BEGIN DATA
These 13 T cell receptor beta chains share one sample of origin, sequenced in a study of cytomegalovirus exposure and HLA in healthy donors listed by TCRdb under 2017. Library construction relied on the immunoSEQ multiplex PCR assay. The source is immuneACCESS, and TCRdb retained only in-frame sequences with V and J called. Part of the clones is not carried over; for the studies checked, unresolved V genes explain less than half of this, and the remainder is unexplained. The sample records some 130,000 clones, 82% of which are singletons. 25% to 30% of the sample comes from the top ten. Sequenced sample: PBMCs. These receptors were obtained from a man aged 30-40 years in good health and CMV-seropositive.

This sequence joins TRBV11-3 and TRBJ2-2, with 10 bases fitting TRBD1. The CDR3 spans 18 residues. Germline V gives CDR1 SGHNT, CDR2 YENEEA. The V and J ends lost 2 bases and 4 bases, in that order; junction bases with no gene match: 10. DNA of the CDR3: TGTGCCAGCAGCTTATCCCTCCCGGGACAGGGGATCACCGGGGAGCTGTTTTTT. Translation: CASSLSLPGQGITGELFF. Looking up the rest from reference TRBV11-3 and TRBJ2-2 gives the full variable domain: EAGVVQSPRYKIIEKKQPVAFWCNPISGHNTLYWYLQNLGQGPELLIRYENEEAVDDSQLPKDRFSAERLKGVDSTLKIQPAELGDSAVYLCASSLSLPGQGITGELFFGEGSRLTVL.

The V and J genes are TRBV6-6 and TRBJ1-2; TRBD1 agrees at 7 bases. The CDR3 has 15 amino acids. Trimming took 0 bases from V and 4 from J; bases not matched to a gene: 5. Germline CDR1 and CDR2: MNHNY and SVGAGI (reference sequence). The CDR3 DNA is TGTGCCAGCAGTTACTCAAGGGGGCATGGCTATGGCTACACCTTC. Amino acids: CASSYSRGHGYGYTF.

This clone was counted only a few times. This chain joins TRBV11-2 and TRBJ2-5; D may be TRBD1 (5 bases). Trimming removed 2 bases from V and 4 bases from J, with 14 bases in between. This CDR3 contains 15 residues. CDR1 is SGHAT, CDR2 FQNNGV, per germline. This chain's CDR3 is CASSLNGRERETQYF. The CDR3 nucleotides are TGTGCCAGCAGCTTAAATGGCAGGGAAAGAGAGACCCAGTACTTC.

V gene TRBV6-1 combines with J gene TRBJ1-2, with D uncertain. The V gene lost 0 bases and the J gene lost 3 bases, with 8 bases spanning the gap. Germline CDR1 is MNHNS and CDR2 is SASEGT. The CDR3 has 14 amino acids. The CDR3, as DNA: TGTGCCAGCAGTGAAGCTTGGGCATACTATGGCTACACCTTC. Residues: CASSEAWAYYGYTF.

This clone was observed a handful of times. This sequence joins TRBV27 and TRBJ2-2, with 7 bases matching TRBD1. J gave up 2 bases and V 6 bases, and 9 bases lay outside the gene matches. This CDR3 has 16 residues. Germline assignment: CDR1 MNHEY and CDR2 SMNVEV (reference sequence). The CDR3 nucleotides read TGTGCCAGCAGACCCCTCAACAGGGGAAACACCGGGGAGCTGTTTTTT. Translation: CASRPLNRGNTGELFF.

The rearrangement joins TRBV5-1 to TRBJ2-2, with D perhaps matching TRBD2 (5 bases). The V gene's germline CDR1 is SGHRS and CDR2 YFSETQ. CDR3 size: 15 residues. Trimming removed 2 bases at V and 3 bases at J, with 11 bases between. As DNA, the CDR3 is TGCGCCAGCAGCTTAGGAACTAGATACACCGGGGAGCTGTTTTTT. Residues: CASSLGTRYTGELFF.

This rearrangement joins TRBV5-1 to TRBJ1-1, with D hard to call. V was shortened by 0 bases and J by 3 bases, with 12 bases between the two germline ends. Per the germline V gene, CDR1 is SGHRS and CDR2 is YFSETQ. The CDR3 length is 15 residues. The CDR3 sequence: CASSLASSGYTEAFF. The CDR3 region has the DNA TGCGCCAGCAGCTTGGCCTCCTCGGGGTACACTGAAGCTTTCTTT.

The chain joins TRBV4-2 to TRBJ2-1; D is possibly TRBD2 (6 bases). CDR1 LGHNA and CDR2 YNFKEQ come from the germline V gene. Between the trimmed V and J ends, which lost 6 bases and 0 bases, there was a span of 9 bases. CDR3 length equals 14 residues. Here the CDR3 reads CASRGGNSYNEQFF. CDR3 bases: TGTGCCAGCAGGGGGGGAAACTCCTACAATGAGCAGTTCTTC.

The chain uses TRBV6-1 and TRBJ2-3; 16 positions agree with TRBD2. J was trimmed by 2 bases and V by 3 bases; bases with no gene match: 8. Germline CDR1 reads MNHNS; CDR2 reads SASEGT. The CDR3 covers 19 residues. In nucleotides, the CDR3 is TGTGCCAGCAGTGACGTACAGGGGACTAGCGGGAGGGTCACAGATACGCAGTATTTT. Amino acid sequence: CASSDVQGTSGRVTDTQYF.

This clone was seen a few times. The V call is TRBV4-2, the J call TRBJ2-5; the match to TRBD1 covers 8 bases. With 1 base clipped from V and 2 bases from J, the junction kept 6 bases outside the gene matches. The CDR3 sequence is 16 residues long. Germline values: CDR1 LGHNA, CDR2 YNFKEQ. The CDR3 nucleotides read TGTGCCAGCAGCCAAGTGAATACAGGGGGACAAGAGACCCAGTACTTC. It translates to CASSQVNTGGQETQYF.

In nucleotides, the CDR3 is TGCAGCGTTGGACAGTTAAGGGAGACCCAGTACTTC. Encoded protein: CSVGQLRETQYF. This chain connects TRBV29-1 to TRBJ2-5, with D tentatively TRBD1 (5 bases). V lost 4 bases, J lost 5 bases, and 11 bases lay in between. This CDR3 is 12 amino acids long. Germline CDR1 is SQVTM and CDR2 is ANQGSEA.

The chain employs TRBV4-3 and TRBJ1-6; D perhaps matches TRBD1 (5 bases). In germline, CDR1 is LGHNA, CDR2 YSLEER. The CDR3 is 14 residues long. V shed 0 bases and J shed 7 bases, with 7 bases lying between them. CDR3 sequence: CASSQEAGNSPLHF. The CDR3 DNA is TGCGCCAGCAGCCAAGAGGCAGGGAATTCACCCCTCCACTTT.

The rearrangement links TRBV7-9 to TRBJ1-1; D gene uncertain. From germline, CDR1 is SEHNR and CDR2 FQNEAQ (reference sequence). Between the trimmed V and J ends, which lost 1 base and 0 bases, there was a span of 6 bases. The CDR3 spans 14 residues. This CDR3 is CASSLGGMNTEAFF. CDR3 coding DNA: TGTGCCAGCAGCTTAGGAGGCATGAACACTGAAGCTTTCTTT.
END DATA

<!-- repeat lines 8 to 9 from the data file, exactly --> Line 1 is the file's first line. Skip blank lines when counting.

This rearrangement joins TRBV5-1 to TRBJ1-1, with D hard to call. V was shortened by 0 bases and J by 3 bases, with 12 bases between the two germline ends. Per the germline V gene, CDR1 is SGHRS and CDR2 is YFSETQ. The CDR3 length is 15 residues. The CDR3 sequence: CASSLASSGYTEAFF. The CDR3 region has the DNA TGCGCCAGCAGCTTGGCCTCCTCGGGGTACACTGAAGCTTTCTTT.

The chain joins TRBV4-2 to TRBJ2-1; D is possibly TRBD2 (6 bases). CDR1 LGHNA and CDR2 YNFKEQ come from the germline V gene. Between the trimmed V and J ends, which lost 6 bases and 0 bases, there was a span of 9 bases. CDR3 length equals 14 residues. Here the CDR3 reads CASRGGNSYNEQFF. CDR3 bases: TGTGCCAGCAGGGGGGGAAACTCCTACAATGAGCAGTTCTTC.